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bug#14091: 24.3.50; Crash switching buffer on TTY emacsclient session of
bug#14091: 24.3.50; Crash switching buffer on TTY emacsclient session of NS emacs
Mon, 1 Apr 2013 12:06:37 +0200
31 mar 2013 kl. 13:18 skrev Huw Giddens <address@hidden>:
> Hi Jan,
> Thanks for having a look at this. I haven't succeeded in reproducing it in
> either a clean environment or a minimal one with just server, desktop, and a
> few other things. Even with my full environment I can only reproduce it maybe
> one time every thirty or so. I still have a core from the crash the
> stacktrace in the report is from, along with the sandbox and binaries used to
> build it. I can give that to you if you'd like, but it does weigh in north of
> 200 megs compressed and probably depends on my copies of libxml2/gnutls.
I'm confident that FRAME_NS_P fixes the crashes. But why a command in a
terminal frame generates an event in a GUI frame is a mystery, that probably
can't be deduced by looking at a core in gdb.
> On 31/03/2013, at 9:02 PM, Jan Djärv <address@hidden> wrote:
>>> Emacs crashes sometimes under the following circumstances:
>>> * Ensure Emacs not currently running.
>>> * Position mouse cursor so that the new Emacs frame will appear under the
>>> * Start NS emacs session: ./nextstep/Emacs.app/Contents/MacOS/Emacs
>>> * Move the cursor out of the new, selected Emacs frame, and click in a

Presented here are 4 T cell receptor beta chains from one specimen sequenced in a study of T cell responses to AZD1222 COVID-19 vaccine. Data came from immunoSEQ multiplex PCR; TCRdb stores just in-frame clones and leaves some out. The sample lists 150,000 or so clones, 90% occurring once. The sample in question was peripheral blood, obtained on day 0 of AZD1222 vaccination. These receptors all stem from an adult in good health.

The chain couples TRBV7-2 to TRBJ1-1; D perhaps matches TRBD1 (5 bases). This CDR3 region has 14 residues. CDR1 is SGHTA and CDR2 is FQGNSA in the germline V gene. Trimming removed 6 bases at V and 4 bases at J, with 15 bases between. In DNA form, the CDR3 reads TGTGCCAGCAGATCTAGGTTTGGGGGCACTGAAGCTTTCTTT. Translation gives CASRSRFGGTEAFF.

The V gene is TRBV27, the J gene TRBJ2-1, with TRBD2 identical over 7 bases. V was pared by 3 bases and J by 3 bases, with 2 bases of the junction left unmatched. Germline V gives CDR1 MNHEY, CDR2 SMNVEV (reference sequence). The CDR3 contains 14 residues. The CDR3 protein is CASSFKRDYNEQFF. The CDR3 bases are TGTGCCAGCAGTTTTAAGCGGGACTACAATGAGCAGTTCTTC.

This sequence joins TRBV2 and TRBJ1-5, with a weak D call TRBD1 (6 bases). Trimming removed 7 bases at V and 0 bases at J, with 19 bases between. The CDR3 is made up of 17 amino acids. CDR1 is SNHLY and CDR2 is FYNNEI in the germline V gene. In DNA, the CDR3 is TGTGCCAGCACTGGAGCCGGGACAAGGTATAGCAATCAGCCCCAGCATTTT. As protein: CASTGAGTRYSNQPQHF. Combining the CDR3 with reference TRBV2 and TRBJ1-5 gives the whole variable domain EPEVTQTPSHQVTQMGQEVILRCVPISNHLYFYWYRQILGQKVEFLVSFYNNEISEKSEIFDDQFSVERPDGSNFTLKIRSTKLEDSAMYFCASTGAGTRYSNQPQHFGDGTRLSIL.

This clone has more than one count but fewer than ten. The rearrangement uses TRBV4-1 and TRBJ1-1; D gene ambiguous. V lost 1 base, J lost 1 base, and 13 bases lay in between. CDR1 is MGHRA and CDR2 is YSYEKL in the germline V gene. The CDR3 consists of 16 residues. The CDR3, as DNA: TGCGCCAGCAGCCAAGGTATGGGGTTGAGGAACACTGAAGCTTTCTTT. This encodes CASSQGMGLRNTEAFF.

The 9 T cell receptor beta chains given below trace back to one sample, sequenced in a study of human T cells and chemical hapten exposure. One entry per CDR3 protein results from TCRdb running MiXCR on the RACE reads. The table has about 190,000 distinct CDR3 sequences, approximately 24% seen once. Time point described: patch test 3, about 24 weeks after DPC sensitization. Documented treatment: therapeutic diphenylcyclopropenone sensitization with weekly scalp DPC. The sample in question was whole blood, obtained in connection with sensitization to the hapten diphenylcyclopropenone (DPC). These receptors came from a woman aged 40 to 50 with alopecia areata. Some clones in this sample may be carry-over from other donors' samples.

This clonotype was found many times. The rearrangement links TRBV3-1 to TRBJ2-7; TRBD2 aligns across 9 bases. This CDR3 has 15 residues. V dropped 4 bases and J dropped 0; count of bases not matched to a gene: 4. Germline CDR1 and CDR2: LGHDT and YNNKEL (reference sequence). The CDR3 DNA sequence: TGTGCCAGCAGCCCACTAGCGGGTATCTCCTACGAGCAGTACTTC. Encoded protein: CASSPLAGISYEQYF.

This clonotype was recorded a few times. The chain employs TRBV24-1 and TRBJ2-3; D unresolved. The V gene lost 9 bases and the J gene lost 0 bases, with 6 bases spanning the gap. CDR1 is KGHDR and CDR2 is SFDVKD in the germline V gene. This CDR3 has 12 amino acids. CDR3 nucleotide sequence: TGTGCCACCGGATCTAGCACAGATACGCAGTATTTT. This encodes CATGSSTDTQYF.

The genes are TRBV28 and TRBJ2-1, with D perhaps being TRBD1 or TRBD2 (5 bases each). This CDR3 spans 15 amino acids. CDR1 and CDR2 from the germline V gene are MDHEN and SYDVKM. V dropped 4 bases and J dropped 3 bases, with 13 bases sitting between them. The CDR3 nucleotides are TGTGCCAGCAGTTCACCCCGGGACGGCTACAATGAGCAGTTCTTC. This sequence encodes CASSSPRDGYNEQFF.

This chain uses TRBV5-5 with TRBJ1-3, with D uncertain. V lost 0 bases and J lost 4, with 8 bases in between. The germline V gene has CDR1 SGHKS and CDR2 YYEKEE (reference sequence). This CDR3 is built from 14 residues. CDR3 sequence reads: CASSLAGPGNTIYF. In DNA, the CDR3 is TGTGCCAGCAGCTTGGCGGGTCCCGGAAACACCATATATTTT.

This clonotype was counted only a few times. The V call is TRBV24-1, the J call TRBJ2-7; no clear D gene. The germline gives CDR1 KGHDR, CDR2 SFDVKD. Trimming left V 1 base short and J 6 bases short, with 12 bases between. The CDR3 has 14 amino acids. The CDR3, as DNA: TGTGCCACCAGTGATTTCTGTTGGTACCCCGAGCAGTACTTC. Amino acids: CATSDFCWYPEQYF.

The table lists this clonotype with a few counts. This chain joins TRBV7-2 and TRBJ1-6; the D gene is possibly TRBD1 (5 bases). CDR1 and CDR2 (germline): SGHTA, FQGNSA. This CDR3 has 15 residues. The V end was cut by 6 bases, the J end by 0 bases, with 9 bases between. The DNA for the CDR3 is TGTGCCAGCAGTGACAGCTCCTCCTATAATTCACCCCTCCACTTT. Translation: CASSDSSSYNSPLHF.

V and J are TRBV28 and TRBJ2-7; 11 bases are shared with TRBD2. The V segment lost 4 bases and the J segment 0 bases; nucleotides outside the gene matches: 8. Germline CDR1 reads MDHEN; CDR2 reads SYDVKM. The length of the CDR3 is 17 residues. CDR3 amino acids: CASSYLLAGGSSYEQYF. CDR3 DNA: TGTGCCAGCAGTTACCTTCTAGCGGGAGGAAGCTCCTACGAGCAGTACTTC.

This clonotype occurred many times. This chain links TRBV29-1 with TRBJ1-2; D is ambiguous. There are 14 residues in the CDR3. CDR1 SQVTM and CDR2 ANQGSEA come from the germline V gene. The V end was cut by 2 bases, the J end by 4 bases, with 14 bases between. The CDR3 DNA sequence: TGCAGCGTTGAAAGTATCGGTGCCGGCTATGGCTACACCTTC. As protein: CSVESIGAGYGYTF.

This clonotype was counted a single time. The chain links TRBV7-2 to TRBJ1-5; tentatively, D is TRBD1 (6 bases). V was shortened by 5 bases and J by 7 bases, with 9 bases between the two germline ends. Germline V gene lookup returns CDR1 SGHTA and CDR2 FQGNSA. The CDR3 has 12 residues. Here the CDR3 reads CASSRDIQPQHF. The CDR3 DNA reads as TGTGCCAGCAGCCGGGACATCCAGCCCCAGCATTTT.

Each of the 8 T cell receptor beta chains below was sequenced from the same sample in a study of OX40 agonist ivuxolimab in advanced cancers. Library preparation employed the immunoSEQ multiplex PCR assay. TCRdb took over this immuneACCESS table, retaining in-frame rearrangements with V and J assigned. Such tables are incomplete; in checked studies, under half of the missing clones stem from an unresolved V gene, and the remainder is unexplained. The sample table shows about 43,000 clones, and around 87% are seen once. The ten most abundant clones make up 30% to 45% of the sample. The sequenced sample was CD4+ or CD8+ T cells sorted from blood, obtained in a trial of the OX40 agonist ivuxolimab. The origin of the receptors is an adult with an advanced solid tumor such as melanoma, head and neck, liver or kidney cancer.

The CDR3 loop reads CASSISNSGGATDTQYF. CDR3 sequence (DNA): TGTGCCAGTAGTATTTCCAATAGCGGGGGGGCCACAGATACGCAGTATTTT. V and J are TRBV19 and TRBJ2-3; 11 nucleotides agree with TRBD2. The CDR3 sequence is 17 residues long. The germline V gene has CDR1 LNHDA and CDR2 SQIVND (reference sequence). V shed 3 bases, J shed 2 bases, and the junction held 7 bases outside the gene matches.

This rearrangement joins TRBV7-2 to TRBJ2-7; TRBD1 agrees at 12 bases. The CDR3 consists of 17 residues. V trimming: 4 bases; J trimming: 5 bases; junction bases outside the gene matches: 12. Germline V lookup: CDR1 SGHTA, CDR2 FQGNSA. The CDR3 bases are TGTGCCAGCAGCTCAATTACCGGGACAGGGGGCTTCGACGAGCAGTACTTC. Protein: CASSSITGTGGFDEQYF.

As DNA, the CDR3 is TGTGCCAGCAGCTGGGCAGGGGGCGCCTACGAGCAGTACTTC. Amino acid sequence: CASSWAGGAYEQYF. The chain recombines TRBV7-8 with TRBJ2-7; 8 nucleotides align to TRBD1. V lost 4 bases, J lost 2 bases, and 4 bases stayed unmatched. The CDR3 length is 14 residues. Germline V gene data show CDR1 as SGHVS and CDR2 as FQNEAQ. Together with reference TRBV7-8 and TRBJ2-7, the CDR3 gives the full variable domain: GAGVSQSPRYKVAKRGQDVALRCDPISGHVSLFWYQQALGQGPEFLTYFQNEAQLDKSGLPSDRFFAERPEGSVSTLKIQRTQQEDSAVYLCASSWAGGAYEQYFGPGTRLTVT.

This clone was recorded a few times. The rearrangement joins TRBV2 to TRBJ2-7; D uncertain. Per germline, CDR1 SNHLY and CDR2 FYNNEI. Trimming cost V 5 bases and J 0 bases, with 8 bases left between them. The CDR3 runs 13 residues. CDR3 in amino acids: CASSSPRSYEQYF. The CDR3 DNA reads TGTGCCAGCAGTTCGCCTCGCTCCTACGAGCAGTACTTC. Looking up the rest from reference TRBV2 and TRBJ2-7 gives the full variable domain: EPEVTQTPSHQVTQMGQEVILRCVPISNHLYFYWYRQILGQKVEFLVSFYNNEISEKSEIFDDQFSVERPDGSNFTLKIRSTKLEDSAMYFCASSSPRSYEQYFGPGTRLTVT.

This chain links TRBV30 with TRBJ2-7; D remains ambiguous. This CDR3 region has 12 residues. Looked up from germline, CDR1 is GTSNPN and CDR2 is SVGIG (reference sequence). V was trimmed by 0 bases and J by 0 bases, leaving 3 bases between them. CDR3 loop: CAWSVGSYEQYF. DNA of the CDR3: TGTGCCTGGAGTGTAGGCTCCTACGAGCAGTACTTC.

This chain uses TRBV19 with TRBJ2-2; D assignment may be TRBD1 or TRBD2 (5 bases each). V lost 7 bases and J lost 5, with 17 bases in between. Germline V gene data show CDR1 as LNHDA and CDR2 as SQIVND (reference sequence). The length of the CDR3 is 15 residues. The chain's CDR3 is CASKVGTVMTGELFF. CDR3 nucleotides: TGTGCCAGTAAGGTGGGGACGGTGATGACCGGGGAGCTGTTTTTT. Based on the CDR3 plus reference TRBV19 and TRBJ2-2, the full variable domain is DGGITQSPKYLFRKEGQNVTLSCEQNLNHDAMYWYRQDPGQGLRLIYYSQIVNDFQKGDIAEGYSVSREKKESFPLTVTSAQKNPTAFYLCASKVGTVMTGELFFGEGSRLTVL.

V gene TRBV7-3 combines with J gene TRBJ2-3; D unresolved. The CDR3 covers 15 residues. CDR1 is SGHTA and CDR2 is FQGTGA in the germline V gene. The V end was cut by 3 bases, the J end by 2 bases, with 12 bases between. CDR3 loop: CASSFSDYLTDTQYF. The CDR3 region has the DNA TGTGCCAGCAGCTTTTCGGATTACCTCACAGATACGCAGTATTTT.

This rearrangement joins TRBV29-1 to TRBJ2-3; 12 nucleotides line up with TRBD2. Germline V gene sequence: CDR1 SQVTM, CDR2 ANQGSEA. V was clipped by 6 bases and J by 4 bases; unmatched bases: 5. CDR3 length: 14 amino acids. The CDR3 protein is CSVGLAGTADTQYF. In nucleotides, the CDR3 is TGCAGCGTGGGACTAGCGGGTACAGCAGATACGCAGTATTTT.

>>> new terminal emulator window.
>>> * Run "./nextstep/Emacs.app/Contents/MacOS/bin/emacsclient -t"
>>> * In the new TTY frame that has opened, C-x b RET; in my case, this
>>> should have switched to an existing scala-mode2 buffer, open via
>>> desktop mode. Emacs crashes after hitting enter.
>> I can not reproduce it. The recepie depends on many things in your
>> environment, for starters, you obviously have server-start in .emacs (or
>> some other startup file). Can you reproduce this starting with Emacs -Q?
>>> From my digging through the backtrace, the problem appears to be that
>>> we call ns_mouse_position because of a mouse event from the NS frame,
>>> inside ns_mouse_position we in some cases ignore the frame passed in
>>> (*fp) and instead try and find it ourselves. In this particular case,
>>> both last_mouse_frame and dpyinfo->x_focus_frame are false, leading us
>>> to call remember_mouse_glpyh on the value of SELECTED_FRAME() which is
>>> the TTY frame. We then access the wrong union member and bad things
>>> There's a comment on line 1857 of nsterm.m asking if the
>>> f->output_data.ns check is still needed, I wonder if this was meant to
>>> be instead FRAME_NS_P(f). It strikes me as odd that we receive a mouse
>>> event on the NS frame in response to keyboard input on the TTY frame,
>>> but I don't understand at all what's actually meant to be happening
>>> there. I also think it's odd that the position passed to
>>> remember_mouse_glyph is derived from *fp which, as we see here, is not
>>> necessarily the same as f.
>> Another frame may have grabbed the mouse, but the event comes to *fp. We
>> report the position for that other frame, and set *fp to it.
>> The f->output_data.ns is wrong though, I will change that.
>> Jan D.
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